• Rigorous and transparent impact assessments are conducted based on comprehensive baseline studies;
    • The Precautionary Principle and the ‘Polluter Pays Principle’ are implemented;
    • Policies incorporating circular economic principles to reuse and recycle minerals have been developed and implemented;
    • The public are consulted throughout decision-making;
    • The governance of deep-sea mining is transparent, accountable, inclusive, effective and environmentally responsible.


  • Reliance on metals from mining can be reduced by redesigning, reusing and recycling. In addition, research should focus on creating more sustainable alternatives to their use because deep-sea mining could irreparably harm marine ecosystems, and limit the many benefits the deep sea provides to humanity.

Back to Basics

Deep Ocean Mission (DOM)

  • The Ministry of Earth Sciences has launched the Deep Ocean Mission (DOM).
  • The Deep Ocean Mission is a multi-ministerial, multi-disciplinary programme with emphasis on development of deep-sea technology that includes development of manned Submersible rated for 6000 metre water depth along with technologies for deep sea mining, exploration of deep-sea mineral resources and marine biodiversity, acquisition of a research vessel for ocean exploration, development of ocean climate change advisory services, deep sea observations, and capacity building in Marine Biology.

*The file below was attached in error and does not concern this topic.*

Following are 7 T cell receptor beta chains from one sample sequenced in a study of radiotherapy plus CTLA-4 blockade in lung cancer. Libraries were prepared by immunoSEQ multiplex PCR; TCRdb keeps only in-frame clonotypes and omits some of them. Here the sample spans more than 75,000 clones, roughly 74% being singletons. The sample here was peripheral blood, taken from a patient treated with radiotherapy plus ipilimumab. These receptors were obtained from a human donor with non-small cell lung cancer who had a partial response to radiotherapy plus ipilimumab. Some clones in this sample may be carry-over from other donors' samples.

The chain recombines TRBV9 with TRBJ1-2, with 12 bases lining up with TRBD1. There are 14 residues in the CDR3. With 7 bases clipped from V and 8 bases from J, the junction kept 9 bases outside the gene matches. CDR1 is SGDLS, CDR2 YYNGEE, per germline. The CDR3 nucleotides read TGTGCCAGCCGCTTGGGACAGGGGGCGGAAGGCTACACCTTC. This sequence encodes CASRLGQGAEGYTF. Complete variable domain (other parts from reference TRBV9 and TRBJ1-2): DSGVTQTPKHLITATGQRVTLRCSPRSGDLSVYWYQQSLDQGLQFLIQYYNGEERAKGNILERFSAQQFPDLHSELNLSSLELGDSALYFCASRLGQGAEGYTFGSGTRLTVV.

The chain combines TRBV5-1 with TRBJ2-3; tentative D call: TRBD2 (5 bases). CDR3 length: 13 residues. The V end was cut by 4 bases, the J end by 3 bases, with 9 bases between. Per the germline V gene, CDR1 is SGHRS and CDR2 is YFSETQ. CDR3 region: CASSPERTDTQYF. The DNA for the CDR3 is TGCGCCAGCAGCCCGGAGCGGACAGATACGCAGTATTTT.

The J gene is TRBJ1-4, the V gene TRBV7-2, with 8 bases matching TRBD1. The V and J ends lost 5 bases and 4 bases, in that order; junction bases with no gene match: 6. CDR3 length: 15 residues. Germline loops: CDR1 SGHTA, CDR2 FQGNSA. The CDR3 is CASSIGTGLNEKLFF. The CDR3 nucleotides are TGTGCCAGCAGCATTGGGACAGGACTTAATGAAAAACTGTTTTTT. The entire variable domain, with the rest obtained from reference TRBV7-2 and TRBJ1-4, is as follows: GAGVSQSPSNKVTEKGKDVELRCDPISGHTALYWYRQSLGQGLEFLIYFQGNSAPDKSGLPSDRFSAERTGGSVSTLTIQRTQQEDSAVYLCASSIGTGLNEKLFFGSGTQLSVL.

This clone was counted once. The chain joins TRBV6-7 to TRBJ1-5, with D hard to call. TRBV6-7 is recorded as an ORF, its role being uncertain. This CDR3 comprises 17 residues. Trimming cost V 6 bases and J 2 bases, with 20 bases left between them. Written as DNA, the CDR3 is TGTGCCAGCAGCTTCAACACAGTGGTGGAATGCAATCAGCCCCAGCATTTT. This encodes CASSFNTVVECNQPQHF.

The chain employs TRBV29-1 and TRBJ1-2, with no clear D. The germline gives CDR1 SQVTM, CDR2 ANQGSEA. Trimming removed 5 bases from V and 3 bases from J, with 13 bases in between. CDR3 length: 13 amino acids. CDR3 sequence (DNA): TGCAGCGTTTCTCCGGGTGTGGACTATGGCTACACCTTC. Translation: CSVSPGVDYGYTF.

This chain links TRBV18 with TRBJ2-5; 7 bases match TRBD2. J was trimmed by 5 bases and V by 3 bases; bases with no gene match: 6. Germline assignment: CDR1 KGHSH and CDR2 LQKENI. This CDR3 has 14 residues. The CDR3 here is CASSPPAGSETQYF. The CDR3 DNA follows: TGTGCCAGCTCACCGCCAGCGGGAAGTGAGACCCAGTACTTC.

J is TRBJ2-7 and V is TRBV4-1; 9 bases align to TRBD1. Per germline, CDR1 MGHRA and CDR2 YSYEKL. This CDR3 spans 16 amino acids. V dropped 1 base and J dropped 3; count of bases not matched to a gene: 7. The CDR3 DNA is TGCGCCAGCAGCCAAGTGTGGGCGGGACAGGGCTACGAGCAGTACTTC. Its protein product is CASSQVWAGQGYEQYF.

• The activities of Deep Ocean Mission will help to develop the potential of the blue economy of the Indian Ocean.
  • The Deep Ocean Mission consists of the following six major components:
    • Development of Technologies for Deep Sea Mining, and Manned Submersible
    • Development of Ocean Climate Change Advisory Services
    • Technological innovations for exploration and conservation of deep-sea biodiversity
    • Deep Ocean Survey and Exploration
    • Energy and freshwater from the Ocean
    • Advanced Marine Station for Ocean Biology
  • This mission is also directed towards capacity development in Marine Biology, which will provide job opportunities in Indian industries. In addition, design, development and fabrication of specialised equipment, ships and setting up of required infrastructure are expected to spur the growth of the Indian industry, especially the MSME and Start-ups.

Need of the mission

  • Oceans, which cover 70 per cent of the globe, remain a key part of our life.
  • About 95 percent of Deep Ocean remains unexplored.
  • For India, with its three sides surrounded by the oceans and around 30 per cent of the country’s population living in coastal areas, ocean is a major economic factor supporting fisheries and aquaculture, tourism, livelihoods and blue trade.
  • Oceans are also storehouse of food, energy, minerals, medicines, modulator of weather and climate and underpin life on Earth.
  • Considering importance of the oceans on sustainability, the United Nations (UN) has declared the decade, 2021-2030 as the Decade of Ocean Science for Sustainable Development.
  • India has a unique maritime position. Its 7517 km long coastline is home to nine coastal states and 1382 islands.
  • The Government of India’s Vision of New India by 2030 enunciated in February 2019 highlighted the Blue Economy as one of the ten core dimensions of growth.

Source: DTE & IUCN